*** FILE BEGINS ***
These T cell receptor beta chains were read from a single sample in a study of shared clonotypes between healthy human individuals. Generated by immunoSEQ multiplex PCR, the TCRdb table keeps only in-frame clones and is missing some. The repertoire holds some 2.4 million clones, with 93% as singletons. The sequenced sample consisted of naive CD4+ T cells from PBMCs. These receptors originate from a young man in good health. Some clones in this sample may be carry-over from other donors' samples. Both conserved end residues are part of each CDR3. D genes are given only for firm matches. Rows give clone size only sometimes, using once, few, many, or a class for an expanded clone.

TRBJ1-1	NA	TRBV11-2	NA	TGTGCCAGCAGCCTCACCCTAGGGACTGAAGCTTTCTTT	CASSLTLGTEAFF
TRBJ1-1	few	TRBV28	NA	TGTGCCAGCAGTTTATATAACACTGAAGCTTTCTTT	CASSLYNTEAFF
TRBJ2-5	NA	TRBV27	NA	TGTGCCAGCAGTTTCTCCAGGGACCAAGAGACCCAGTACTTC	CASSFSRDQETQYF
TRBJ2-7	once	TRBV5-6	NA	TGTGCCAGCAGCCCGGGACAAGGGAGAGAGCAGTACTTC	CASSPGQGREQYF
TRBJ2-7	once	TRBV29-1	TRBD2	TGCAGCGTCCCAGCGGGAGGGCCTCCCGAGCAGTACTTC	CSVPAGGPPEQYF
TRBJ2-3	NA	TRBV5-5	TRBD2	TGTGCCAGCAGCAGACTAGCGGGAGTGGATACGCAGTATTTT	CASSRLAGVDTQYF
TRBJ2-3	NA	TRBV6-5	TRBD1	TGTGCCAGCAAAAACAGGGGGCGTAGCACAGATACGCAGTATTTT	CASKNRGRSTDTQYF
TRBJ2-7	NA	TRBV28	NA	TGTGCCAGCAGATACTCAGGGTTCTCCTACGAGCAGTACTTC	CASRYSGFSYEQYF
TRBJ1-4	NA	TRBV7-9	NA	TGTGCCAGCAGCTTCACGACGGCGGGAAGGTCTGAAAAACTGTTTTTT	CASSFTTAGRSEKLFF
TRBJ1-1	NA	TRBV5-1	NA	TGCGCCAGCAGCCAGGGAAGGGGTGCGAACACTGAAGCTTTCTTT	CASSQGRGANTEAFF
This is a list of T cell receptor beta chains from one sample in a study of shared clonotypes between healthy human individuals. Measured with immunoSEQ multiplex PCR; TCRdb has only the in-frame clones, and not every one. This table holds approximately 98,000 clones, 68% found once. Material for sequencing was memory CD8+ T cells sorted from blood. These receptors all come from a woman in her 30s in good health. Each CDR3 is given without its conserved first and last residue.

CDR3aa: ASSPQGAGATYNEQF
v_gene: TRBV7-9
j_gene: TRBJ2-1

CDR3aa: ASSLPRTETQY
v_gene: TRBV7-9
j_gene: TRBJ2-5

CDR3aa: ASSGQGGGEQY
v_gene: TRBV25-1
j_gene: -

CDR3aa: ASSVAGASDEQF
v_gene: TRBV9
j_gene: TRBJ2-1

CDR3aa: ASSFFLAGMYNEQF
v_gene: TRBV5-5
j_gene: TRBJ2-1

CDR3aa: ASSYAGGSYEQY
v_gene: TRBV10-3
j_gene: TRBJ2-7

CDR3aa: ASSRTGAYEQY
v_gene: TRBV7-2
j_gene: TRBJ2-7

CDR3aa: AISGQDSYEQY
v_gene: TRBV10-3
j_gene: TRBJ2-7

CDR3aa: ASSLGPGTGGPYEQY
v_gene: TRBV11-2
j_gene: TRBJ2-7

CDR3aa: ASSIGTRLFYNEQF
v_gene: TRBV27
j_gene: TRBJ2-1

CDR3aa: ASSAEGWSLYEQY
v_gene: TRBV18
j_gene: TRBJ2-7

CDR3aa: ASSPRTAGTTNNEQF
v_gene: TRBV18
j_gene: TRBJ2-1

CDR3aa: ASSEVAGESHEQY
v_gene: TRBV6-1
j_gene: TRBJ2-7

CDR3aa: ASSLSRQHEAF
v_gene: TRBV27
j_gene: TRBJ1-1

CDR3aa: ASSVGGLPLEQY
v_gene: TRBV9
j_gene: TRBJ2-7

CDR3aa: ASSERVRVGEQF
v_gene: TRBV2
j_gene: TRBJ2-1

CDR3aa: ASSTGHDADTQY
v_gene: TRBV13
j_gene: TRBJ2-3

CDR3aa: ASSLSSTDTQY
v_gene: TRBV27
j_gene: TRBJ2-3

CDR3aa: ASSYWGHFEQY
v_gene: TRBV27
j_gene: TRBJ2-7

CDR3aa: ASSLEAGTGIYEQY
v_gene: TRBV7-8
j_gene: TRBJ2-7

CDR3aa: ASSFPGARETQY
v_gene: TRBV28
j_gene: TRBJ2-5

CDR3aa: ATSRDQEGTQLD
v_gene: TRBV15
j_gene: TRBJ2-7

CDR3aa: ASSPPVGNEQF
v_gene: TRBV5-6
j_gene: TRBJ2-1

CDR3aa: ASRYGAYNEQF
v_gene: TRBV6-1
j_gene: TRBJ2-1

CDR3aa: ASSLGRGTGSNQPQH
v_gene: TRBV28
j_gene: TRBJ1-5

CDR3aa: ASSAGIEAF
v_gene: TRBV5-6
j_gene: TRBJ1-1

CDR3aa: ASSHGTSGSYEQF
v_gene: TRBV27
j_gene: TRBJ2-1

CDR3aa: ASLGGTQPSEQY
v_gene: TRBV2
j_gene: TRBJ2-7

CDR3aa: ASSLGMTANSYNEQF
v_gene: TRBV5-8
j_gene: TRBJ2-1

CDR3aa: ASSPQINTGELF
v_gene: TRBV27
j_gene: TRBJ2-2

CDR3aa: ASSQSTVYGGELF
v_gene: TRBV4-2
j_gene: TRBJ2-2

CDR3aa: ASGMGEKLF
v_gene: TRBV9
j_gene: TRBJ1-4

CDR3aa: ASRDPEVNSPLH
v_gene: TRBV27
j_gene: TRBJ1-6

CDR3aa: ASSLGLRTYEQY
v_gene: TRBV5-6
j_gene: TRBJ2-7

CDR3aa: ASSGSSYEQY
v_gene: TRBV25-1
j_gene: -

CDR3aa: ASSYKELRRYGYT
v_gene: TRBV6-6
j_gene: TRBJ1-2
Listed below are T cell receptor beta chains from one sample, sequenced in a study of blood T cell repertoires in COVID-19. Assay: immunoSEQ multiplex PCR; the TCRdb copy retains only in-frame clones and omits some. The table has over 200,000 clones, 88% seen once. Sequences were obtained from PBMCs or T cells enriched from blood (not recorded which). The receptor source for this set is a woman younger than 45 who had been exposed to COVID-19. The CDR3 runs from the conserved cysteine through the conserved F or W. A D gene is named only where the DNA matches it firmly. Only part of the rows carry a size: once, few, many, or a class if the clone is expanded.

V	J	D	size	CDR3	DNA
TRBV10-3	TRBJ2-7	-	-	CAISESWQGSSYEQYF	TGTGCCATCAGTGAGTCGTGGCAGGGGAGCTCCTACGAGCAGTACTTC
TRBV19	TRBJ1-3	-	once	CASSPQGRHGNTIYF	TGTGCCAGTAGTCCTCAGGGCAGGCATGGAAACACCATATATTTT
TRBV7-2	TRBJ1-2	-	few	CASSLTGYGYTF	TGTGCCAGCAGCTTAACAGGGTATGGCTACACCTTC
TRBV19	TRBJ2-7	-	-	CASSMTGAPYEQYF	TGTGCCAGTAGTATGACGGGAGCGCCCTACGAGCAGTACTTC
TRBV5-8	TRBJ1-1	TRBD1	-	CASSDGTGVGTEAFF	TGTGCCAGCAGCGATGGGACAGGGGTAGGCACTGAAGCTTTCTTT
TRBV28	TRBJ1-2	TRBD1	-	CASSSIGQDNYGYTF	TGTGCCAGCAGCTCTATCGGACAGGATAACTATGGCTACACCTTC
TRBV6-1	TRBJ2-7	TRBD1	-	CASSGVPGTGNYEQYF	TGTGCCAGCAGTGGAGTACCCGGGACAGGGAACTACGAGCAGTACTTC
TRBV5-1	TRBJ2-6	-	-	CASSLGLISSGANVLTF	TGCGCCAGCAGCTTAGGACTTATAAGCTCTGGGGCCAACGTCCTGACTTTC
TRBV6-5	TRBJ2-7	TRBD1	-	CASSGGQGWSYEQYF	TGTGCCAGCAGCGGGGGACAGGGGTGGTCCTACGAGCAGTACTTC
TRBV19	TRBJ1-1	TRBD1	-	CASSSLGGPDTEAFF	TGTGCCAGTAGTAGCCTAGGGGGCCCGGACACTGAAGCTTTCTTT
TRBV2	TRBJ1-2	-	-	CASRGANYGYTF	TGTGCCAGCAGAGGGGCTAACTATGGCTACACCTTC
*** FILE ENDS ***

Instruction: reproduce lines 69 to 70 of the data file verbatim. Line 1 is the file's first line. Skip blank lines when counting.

j_gene: TRBJ2-7

CDR3aa: ASSLEAGTGIYEQY